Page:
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Dear Care and Feeding,
I’m the mother of a 20-month-old former micro preemie. She came three months early weighing 1 lb. 14 oz., so she’s still catching up on milestones, like walking. As a result, she often gets mistaken for a baby, even though she’s strictly speaking a toddler. Whenever I let her do things that seem age-appropriate, like exploring outside our house, I get comments from complete strangers reprimanding me. For example, on several occasions, when she’s been crawling on the sidewalk near our house (with me following very closely to make sure she’s not picking up or touching anything dangerous or too dirty), I have people telling me off for letting her crawl around germs. I feel like they would never say something similar to a parent whose 20-month old was toddling next to them exploring outside. Is it unreasonable of me to get hurt (and sometimes angry) at these comments? I’m sure the people are well-intentioned, but I don’t know what they expect me to do: Carry my almost 2-year-old daughter everywhere or keep her confined to a stroller/the house until she can walk?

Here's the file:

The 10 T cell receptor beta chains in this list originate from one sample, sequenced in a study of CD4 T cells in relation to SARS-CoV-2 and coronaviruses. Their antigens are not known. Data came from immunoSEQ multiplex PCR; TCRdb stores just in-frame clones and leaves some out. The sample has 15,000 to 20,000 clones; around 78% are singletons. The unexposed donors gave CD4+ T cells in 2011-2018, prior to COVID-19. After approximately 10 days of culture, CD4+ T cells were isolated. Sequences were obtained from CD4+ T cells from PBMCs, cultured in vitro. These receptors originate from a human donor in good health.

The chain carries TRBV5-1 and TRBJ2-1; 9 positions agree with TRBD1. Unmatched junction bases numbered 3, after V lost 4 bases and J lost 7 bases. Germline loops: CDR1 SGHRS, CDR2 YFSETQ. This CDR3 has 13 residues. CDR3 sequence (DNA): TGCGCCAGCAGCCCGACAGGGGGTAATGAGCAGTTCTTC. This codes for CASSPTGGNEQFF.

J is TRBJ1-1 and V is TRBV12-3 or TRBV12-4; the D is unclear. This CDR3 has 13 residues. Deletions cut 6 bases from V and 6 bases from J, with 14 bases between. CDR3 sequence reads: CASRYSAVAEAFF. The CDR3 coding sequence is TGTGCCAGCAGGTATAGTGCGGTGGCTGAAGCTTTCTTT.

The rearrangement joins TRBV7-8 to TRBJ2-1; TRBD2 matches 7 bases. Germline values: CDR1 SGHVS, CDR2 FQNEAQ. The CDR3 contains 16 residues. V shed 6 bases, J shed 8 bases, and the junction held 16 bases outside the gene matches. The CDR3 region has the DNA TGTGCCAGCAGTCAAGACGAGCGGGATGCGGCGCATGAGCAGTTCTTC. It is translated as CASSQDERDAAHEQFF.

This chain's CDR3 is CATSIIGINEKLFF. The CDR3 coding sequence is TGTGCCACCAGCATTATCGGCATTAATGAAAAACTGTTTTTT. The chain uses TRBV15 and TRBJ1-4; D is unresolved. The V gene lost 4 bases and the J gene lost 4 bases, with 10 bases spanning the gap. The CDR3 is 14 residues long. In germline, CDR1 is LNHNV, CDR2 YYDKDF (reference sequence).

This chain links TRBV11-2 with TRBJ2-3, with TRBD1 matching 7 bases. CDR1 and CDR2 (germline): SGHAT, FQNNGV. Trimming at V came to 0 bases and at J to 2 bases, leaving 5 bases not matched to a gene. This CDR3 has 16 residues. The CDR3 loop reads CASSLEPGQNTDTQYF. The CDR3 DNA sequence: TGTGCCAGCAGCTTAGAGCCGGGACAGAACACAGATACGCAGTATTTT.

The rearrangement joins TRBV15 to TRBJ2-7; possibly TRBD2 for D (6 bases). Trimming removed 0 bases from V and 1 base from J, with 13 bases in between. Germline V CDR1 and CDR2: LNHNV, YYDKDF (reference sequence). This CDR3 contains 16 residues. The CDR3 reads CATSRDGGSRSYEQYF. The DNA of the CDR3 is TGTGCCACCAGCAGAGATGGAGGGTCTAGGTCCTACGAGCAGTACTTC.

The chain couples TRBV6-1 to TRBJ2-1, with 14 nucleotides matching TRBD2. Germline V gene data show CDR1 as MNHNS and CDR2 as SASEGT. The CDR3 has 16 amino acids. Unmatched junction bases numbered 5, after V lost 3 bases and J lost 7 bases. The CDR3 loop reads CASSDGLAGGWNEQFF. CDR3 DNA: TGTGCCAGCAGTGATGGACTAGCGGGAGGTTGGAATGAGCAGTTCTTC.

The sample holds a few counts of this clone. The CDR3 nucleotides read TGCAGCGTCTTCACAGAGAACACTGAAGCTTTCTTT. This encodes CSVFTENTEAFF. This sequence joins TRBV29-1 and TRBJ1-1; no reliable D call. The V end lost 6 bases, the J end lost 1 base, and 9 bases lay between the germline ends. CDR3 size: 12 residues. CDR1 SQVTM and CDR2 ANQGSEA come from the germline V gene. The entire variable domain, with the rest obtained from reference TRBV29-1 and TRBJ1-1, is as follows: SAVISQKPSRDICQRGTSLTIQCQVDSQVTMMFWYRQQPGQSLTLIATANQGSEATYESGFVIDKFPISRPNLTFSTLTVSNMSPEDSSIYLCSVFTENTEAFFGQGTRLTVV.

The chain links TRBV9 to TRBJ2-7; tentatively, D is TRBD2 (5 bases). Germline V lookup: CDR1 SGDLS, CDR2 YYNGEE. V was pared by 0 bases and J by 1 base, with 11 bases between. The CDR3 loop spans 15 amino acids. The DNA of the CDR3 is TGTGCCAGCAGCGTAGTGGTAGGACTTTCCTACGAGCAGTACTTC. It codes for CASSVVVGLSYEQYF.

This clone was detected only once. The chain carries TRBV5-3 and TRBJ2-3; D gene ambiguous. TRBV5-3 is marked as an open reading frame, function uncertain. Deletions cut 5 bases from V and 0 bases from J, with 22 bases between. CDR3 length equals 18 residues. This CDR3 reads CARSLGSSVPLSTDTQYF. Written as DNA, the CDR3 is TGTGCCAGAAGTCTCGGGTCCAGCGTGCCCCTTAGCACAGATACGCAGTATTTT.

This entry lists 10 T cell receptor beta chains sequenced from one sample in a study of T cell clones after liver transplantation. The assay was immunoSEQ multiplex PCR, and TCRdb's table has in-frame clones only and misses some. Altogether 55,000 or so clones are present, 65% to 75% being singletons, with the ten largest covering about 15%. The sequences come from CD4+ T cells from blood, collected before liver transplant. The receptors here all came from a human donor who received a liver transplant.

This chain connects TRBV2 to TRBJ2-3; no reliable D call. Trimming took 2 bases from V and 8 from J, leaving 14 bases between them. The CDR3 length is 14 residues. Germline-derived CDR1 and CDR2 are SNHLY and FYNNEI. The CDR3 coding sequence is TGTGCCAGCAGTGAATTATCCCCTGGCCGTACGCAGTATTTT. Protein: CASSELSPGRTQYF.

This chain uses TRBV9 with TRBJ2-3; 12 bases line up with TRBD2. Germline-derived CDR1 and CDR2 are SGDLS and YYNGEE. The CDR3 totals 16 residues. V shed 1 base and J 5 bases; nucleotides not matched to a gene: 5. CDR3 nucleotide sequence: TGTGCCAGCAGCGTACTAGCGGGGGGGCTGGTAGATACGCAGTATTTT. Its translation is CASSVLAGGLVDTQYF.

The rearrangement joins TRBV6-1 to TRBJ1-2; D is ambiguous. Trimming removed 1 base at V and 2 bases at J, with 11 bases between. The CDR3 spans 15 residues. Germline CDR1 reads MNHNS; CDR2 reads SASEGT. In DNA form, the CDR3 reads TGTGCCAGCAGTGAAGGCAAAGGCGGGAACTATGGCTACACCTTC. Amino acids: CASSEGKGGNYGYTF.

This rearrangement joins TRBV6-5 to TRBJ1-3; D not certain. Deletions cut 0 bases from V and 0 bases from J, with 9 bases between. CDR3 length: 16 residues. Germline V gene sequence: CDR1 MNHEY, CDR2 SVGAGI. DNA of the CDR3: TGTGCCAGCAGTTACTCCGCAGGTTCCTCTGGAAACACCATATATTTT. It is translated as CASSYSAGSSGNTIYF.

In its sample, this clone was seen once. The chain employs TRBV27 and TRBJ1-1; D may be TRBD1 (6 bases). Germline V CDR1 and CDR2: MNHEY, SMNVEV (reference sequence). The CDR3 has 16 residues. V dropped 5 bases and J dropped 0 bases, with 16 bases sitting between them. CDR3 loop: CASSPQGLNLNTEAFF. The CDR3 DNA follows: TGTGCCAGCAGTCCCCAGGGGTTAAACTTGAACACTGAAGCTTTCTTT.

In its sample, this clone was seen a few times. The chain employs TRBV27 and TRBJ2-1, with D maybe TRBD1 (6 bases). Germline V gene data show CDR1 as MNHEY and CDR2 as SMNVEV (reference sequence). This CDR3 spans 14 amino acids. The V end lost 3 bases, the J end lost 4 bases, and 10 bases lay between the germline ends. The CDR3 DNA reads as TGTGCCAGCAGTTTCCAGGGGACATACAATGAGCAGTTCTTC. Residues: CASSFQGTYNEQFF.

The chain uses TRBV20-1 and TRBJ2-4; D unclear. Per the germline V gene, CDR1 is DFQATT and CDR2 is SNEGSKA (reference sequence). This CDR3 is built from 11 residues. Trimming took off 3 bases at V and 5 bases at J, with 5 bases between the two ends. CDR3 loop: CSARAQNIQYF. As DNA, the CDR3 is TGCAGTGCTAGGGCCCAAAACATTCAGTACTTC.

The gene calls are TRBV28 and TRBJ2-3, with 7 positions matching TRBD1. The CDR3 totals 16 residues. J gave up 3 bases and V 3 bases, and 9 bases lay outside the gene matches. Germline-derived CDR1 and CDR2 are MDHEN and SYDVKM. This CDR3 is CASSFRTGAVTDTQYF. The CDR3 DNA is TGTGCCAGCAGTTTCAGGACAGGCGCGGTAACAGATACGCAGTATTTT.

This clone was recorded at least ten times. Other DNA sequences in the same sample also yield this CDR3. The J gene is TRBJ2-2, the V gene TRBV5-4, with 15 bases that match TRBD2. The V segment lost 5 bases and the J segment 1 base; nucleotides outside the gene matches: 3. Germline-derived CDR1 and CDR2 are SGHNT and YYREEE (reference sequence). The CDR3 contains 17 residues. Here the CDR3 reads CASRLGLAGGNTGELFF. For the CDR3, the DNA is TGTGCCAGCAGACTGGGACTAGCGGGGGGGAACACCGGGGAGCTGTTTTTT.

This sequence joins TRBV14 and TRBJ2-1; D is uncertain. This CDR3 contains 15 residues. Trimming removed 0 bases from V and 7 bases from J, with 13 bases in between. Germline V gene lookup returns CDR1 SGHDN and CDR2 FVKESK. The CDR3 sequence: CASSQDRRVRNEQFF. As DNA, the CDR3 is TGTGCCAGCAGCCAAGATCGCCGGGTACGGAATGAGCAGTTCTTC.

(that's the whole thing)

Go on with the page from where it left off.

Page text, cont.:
— Preemie Mom
Dear Preemie Mom,
Assuming all of these scoldy annoying people are “well-intentioned” might be giving them too much credit, but it is kind of you to say so. It’s not at all unreasonable to be hurt or angry—I would be extremely pissy about this! In any case, feelings aren’t good or bad in and of themselves, and you aren’t wrong to have them.
I know sometimes the quickest way to end an uncomfortable encounter is to say as little as possible, so I don’t want to advise you to speak up in every single instance, especially if you’d rather not. But you could think about whether having a few go-to, more-polite-than-“shove-off” phrases might make you feel better and/or encourage certain people to think twice before being so irritating about your crawling toddler in the future. Maybe something like: “She’s doing great, and I want her to be able to explore so long as it’s safe, which this is.” I’m always so tempted to add a clearly sarcastic “Thanks for your advice” when strangers concern-troll or offer parenting tips unsolicited, but then sometimes people don’t pick up on the sarcasm, so maybe it’s not worth it.